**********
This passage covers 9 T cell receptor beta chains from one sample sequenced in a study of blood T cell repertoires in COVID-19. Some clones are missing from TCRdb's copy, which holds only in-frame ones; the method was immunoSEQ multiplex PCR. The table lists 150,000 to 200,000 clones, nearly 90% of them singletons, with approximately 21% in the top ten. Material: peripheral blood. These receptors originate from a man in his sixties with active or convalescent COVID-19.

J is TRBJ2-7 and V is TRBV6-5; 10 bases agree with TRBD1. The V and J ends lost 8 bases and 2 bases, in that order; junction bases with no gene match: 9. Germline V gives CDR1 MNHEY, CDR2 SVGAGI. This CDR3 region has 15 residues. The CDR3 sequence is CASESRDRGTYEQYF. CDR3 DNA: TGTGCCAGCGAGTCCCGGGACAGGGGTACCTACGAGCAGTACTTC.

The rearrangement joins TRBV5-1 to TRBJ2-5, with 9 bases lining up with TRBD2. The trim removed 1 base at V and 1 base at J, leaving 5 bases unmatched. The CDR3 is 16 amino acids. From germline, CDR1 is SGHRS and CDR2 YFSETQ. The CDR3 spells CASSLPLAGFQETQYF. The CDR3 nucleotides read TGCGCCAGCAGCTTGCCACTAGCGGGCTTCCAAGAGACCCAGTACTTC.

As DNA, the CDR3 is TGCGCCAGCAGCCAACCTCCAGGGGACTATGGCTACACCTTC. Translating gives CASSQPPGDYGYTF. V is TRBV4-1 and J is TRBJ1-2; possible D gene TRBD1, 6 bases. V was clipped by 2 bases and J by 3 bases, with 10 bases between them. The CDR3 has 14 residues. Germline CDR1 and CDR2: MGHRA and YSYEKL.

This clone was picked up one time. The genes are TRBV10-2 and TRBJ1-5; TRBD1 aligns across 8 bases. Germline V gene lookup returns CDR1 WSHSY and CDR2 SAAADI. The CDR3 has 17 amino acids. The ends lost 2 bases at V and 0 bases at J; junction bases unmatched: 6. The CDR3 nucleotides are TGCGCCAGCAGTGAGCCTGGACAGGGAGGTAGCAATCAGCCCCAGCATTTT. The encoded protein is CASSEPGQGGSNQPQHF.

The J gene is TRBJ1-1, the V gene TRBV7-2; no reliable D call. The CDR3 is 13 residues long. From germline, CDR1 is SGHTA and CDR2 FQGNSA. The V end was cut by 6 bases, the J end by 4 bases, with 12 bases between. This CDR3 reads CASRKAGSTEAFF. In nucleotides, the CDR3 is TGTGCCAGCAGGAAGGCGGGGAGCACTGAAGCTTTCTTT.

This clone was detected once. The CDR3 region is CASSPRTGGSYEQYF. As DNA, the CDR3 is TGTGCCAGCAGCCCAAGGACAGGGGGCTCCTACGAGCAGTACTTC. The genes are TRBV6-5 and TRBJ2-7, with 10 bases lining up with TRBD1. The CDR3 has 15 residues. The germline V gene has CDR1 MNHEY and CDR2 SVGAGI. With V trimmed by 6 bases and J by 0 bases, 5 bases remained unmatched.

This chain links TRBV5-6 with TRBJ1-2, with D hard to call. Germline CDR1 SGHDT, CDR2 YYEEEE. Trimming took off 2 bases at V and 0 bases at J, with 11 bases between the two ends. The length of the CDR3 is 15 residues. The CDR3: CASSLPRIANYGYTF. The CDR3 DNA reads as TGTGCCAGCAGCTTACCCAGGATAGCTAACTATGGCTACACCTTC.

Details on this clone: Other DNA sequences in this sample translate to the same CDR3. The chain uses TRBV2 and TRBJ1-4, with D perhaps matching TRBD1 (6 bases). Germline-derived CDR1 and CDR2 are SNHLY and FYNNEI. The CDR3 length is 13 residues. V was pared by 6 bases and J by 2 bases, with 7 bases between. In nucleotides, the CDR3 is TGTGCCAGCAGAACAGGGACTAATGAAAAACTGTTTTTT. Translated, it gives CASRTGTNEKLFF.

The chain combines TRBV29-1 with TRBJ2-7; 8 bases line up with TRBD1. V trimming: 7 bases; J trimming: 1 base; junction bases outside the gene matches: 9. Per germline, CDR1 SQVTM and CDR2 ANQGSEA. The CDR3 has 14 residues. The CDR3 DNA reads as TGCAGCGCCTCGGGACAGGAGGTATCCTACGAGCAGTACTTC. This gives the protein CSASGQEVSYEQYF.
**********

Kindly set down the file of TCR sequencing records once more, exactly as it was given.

This passage covers 9 T cell receptor beta chains from one sample sequenced in a study of blood T cell repertoires in COVID-19. Some clones are missing from TCRdb's copy, which holds only in-frame ones; the method was immunoSEQ multiplex PCR. The table lists 150,000 to 200,000 clones, nearly 90% of them singletons, with approximately 21% in the top ten. Material: peripheral blood. These receptors originate from a man in his sixties with active or convalescent COVID-19.

J is TRBJ2-7 and V is TRBV6-5; 10 bases agree with TRBD1. The V and J ends lost 8 bases and 2 bases, in that order; junction bases with no gene match: 9. Germline V gives CDR1 MNHEY, CDR2 SVGAGI. This CDR3 region has 15 residues. The CDR3 sequence is CASESRDRGTYEQYF. CDR3 DNA: TGTGCCAGCGAGTCCCGGGACAGGGGTACCTACGAGCAGTACTTC.

The rearrangement joins TRBV5-1 to TRBJ2-5, with 9 bases lining up with TRBD2. The trim removed 1 base at V and 1 base at J, leaving 5 bases unmatched. The CDR3 is 16 amino acids. From germline, CDR1 is SGHRS and CDR2 YFSETQ. The CDR3 spells CASSLPLAGFQETQYF. The CDR3 nucleotides read TGCGCCAGCAGCTTGCCACTAGCGGGCTTCCAAGAGACCCAGTACTTC.

As DNA, the CDR3 is TGCGCCAGCAGCCAACCTCCAGGGGACTATGGCTACACCTTC. Translating gives CASSQPPGDYGYTF. V is TRBV4-1 and J is TRBJ1-2; possible D gene TRBD1, 6 bases. V was clipped by 2 bases and J by 3 bases, with 10 bases between them. The CDR3 has 14 residues. Germline CDR1 and CDR2: MGHRA and YSYEKL.

This clone was picked up one time. The genes are TRBV10-2 and TRBJ1-5; TRBD1 aligns across 8 bases. Germline V gene lookup returns CDR1 WSHSY and CDR2 SAAADI. The CDR3 has 17 amino acids. The ends lost 2 bases at V and 0 bases at J; junction bases unmatched: 6. The CDR3 nucleotides are TGCGCCAGCAGTGAGCCTGGACAGGGAGGTAGCAATCAGCCCCAGCATTTT. The encoded protein is CASSEPGQGGSNQPQHF.

The J gene is TRBJ1-1, the V gene TRBV7-2; no reliable D call. The CDR3 is 13 residues long. From germline, CDR1 is SGHTA and CDR2 FQGNSA. The V end was cut by 6 bases, the J end by 4 bases, with 12 bases between. This CDR3 reads CASRKAGSTEAFF. In nucleotides, the CDR3 is TGTGCCAGCAGGAAGGCGGGGAGCACTGAAGCTTTCTTT.

This clone was detected once. The CDR3 region is CASSPRTGGSYEQYF. As DNA, the CDR3 is TGTGCCAGCAGCCCAAGGACAGGGGGCTCCTACGAGCAGTACTTC. The genes are TRBV6-5 and TRBJ2-7, with 10 bases lining up with TRBD1. The CDR3 has 15 residues. The germline V gene has CDR1 MNHEY and CDR2 SVGAGI. With V trimmed by 6 bases and J by 0 bases, 5 bases remained unmatched.

This chain links TRBV5-6 with TRBJ1-2, with D hard to call. Germline CDR1 SGHDT, CDR2 YYEEEE. Trimming took off 2 bases at V and 0 bases at J, with 11 bases between the two ends. The length of the CDR3 is 15 residues. The CDR3: CASSLPRIANYGYTF. The CDR3 DNA reads as TGTGCCAGCAGCTTACCCAGGATAGCTAACTATGGCTACACCTTC.

Details on this clone: Other DNA sequences in this sample translate to the same CDR3. The chain uses TRBV2 and TRBJ1-4, with D perhaps matching TRBD1 (6 bases). Germline-derived CDR1 and CDR2 are SNHLY and FYNNEI. The CDR3 length is 13 residues. V was pared by 6 bases and J by 2 bases, with 7 bases between. In nucleotides, the CDR3 is TGTGCCAGCAGAACAGGGACTAATGAAAAACTGTTTTTT. Translated, it gives CASRTGTNEKLFF.

The chain combines TRBV29-1 with TRBJ2-7; 8 bases line up with TRBD1. V trimming: 7 bases; J trimming: 1 base; junction bases outside the gene matches: 9. Per germline, CDR1 SQVTM and CDR2 ANQGSEA. The CDR3 has 14 residues. The CDR3 DNA reads as TGCAGCGCCTCGGGACAGGAGGTATCCTACGAGCAGTACTTC. This gives the protein CSASGQEVSYEQYF.